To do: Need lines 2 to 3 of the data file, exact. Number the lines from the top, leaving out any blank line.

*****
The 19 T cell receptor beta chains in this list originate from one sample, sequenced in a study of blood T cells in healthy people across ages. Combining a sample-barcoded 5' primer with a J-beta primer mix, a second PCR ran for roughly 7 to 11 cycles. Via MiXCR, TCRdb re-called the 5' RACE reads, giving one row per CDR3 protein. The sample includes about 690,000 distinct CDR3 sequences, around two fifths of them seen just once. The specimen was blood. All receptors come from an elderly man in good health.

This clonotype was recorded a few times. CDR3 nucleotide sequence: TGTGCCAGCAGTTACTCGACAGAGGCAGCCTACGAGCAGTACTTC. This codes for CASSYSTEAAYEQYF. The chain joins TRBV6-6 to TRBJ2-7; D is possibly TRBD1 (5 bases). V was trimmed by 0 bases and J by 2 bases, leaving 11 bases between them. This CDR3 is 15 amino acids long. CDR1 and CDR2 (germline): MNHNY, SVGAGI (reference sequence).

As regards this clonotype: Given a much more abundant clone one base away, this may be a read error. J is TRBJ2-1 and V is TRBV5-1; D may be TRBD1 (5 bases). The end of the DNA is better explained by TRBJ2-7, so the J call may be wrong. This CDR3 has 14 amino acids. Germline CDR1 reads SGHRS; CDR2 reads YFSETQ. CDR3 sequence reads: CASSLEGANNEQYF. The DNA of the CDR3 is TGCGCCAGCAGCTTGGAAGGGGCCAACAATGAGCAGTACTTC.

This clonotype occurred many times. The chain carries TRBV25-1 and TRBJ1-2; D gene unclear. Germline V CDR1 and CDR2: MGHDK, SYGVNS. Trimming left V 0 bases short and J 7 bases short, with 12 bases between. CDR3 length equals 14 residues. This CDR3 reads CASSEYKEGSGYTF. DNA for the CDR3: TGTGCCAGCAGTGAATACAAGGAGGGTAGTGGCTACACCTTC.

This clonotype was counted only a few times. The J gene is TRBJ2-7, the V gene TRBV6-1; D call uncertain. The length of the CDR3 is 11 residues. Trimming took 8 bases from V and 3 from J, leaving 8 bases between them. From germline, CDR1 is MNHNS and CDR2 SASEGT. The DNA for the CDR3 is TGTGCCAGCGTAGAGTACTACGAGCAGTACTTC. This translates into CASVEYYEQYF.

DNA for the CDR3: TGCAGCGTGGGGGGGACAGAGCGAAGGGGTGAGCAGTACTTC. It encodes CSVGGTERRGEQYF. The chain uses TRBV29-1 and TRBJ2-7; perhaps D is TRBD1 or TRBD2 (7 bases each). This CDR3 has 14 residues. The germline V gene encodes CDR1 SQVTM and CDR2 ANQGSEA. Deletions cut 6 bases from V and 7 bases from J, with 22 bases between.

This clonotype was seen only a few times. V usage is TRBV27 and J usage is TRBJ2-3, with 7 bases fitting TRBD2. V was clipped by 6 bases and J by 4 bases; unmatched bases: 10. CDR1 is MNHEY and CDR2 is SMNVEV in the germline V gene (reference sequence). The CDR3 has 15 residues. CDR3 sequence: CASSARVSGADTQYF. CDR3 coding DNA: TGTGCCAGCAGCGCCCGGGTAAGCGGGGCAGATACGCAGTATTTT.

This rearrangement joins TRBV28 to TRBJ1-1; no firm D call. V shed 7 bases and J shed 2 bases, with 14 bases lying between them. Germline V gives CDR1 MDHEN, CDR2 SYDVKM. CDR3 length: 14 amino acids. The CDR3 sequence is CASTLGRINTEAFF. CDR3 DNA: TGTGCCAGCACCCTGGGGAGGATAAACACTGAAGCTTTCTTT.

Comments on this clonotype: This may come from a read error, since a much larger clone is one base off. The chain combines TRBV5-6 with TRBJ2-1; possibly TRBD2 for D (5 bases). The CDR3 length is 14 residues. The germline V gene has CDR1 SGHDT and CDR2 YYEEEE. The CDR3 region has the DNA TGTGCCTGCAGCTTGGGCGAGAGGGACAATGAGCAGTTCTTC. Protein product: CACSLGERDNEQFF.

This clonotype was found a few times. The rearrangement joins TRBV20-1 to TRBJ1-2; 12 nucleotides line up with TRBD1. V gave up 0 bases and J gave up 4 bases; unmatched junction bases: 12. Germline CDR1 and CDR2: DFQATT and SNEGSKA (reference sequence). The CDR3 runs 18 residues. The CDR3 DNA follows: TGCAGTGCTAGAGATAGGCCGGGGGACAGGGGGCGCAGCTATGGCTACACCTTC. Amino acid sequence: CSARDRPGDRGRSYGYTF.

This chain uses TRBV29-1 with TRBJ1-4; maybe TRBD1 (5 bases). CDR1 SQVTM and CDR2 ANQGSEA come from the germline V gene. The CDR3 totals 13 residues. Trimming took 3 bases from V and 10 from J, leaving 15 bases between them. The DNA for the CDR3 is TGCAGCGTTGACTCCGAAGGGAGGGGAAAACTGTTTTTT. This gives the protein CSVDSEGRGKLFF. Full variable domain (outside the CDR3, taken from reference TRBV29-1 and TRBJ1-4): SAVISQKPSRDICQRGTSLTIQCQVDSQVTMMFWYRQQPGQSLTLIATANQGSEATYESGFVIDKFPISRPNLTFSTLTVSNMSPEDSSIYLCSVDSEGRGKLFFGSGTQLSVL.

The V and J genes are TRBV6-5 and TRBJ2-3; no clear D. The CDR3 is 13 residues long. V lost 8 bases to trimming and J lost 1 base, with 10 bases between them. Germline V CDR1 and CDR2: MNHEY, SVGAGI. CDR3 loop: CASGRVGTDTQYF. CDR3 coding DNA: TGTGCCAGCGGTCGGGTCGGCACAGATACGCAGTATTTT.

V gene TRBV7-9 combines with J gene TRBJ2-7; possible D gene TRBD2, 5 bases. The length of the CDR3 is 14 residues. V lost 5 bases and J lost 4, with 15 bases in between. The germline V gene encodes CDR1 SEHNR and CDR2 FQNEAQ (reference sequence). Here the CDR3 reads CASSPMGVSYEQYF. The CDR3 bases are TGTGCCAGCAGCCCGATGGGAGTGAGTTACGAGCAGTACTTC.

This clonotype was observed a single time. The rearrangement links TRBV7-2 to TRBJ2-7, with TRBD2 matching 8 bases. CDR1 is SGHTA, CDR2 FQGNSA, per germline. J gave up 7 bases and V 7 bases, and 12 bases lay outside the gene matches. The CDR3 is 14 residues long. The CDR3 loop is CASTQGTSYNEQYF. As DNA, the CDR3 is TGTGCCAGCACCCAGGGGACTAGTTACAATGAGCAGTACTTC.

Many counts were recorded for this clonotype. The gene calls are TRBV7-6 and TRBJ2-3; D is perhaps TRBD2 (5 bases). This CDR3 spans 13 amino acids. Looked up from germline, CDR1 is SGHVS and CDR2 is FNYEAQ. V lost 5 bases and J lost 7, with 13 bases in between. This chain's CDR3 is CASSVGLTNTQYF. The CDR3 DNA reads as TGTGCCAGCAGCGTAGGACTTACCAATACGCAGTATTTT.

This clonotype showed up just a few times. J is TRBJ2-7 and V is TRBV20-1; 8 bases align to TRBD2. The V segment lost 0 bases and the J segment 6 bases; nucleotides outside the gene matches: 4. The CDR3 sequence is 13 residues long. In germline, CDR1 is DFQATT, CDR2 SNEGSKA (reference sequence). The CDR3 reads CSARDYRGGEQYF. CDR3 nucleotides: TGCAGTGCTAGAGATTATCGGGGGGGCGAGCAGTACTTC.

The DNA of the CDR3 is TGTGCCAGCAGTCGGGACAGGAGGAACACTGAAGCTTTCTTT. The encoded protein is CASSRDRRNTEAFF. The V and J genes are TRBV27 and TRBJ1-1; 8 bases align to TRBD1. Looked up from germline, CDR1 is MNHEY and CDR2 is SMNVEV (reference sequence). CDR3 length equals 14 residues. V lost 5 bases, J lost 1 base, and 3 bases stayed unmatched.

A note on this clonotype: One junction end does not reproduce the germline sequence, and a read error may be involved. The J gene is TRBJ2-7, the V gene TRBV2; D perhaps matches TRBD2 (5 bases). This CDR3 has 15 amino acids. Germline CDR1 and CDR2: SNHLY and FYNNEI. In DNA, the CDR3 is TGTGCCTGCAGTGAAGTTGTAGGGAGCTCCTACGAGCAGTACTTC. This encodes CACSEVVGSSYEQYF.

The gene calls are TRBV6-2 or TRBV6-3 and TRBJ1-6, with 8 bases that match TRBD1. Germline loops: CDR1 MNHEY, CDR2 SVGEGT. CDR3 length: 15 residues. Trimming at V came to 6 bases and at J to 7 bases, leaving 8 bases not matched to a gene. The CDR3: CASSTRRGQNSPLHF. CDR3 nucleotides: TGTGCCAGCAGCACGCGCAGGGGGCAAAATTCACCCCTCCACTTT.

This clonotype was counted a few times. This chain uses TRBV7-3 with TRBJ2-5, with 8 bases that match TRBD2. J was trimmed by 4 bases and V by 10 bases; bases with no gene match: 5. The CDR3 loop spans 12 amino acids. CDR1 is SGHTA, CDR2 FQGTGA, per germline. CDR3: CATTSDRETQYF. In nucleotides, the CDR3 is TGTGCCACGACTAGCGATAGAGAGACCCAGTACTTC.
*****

This clonotype was recorded a few times. CDR3 nucleotide sequence: TGTGCCAGCAGTTACTCGACAGAGGCAGCCTACGAGCAGTACTTC. This codes for CASSYSTEAAYEQYF. The chain joins TRBV6-6 to TRBJ2-7; D is possibly TRBD1 (5 bases). V was trimmed by 0 bases and J by 2 bases, leaving 11 bases between them. This CDR3 is 15 amino acids long. CDR1 and CDR2 (germline): MNHNY, SVGAGI (reference sequence).

As regards this clonotype: Given a much more abundant clone one base away, this may be a read error. J is TRBJ2-1 and V is TRBV5-1; D may be TRBD1 (5 bases). The end of the DNA is better explained by TRBJ2-7, so the J call may be wrong. This CDR3 has 14 amino acids. Germline CDR1 reads SGHRS; CDR2 reads YFSETQ. CDR3 sequence reads: CASSLEGANNEQYF. The DNA of the CDR3 is TGCGCCAGCAGCTTGGAAGGGGCCAACAATGAGCAGTACTTC.